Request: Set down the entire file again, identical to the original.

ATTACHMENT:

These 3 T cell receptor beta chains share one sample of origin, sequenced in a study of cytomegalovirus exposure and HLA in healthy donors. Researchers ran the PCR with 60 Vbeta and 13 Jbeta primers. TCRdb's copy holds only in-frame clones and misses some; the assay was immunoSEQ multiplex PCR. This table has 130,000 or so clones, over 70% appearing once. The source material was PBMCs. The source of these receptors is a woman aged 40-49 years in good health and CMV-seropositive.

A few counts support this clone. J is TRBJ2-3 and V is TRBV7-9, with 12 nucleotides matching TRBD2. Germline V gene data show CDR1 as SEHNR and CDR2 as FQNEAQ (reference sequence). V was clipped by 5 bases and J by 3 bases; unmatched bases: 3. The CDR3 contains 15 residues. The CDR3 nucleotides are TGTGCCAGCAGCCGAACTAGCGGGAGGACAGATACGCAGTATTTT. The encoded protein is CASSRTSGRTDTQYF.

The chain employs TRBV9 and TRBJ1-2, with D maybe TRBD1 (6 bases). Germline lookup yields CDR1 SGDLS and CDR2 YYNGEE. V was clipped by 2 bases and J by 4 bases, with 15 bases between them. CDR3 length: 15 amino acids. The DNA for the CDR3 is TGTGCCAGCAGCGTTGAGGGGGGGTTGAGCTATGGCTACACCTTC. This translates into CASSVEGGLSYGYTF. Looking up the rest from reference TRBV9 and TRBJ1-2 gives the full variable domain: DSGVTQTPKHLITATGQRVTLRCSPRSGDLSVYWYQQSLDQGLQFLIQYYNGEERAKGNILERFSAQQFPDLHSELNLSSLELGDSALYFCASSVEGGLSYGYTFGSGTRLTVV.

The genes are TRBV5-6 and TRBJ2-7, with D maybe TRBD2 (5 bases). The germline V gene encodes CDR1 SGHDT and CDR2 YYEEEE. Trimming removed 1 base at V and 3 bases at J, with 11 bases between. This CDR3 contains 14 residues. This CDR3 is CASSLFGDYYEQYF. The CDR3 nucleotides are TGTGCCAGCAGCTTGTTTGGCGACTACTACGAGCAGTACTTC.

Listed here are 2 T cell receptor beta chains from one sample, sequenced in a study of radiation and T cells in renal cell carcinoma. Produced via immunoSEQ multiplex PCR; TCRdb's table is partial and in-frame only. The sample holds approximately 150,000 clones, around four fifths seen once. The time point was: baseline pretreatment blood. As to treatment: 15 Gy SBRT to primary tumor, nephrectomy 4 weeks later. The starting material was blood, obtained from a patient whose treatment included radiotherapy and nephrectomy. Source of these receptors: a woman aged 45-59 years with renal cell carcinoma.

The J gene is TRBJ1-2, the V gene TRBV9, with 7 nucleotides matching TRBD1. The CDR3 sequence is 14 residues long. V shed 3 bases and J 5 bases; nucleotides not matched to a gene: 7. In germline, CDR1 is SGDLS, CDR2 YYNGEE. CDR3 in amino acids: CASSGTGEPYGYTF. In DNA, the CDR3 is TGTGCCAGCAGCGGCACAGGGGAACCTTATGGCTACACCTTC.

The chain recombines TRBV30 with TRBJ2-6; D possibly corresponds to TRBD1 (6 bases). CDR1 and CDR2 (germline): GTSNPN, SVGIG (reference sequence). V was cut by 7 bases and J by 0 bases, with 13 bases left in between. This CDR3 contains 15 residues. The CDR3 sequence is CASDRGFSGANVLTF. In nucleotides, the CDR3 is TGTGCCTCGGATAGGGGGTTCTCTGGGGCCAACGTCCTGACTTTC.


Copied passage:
These 3 T cell receptor beta chains share one sample of origin, sequenced in a study of cytomegalovirus exposure and HLA in healthy donors. Researchers ran the PCR with 60 Vbeta and 13 Jbeta primers. TCRdb's copy holds only in-frame clones and misses some; the assay was immunoSEQ multiplex PCR. This table has 130,000 or so clones, over 70% appearing once. The source material was PBMCs. The source of these receptors is a woman aged 40-49 years in good health and CMV-seropositive.

A few counts support this clone. J is TRBJ2-3 and V is TRBV7-9, with 12 nucleotides matching TRBD2. Germline V gene data show CDR1 as SEHNR and CDR2 as FQNEAQ (reference sequence). V was clipped by 5 bases and J by 3 bases; unmatched bases: 3. The CDR3 contains 15 residues. The CDR3 nucleotides are TGTGCCAGCAGCCGAACTAGCGGGAGGACAGATACGCAGTATTTT. The encoded protein is CASSRTSGRTDTQYF.

The chain employs TRBV9 and TRBJ1-2, with D maybe TRBD1 (6 bases). Germline lookup yields CDR1 SGDLS and CDR2 YYNGEE. V was clipped by 2 bases and J by 4 bases, with 15 bases between them. CDR3 length: 15 amino acids. The DNA for the CDR3 is TGTGCCAGCAGCGTTGAGGGGGGGTTGAGCTATGGCTACACCTTC. This translates into CASSVEGGLSYGYTF. Looking up the rest from reference TRBV9 and TRBJ1-2 gives the full variable domain: DSGVTQTPKHLITATGQRVTLRCSPRSGDLSVYWYQQSLDQGLQFLIQYYNGEERAKGNILERFSAQQFPDLHSELNLSSLELGDSALYFCASSVEGGLSYGYTFGSGTRLTVV.

The genes are TRBV5-6 and TRBJ2-7, with D maybe TRBD2 (5 bases). The germline V gene encodes CDR1 SGHDT and CDR2 YYEEEE. Trimming removed 1 base at V and 3 bases at J, with 11 bases between. This CDR3 contains 14 residues. This CDR3 is CASSLFGDYYEQYF. The CDR3 nucleotides are TGTGCCAGCAGCTTGTTTGGCGACTACTACGAGCAGTACTTC.

Listed here are 2 T cell receptor beta chains from one sample, sequenced in a study of radiation and T cells in renal cell carcinoma. Produced via immunoSEQ multiplex PCR; TCRdb's table is partial and in-frame only. The sample holds approximately 150,000 clones, around four fifths seen once. The time point was: baseline pretreatment blood. As to treatment: 15 Gy SBRT to primary tumor, nephrectomy 4 weeks later. The starting material was blood, obtained from a patient whose treatment included radiotherapy and nephrectomy. Source of these receptors: a woman aged 45-59 years with renal cell carcinoma.

The J gene is TRBJ1-2, the V gene TRBV9, with 7 nucleotides matching TRBD1. The CDR3 sequence is 14 residues long. V shed 3 bases and J 5 bases; nucleotides not matched to a gene: 7. In germline, CDR1 is SGDLS, CDR2 YYNGEE. CDR3 in amino acids: CASSGTGEPYGYTF. In DNA, the CDR3 is TGTGCCAGCAGCGGCACAGGGGAACCTTATGGCTACACCTTC.

The chain recombines TRBV30 with TRBJ2-6; D possibly corresponds to TRBD1 (6 bases). CDR1 and CDR2 (germline): GTSNPN, SVGIG (reference sequence). V was cut by 7 bases and J by 0 bases, with 13 bases left in between. This CDR3 contains 15 residues. The CDR3 sequence is CASDRGFSGANVLTF. In nucleotides, the CDR3 is TGTGCCTCGGATAGGGGGTTCTCTGGGGCCAACGTCCTGACTTTC.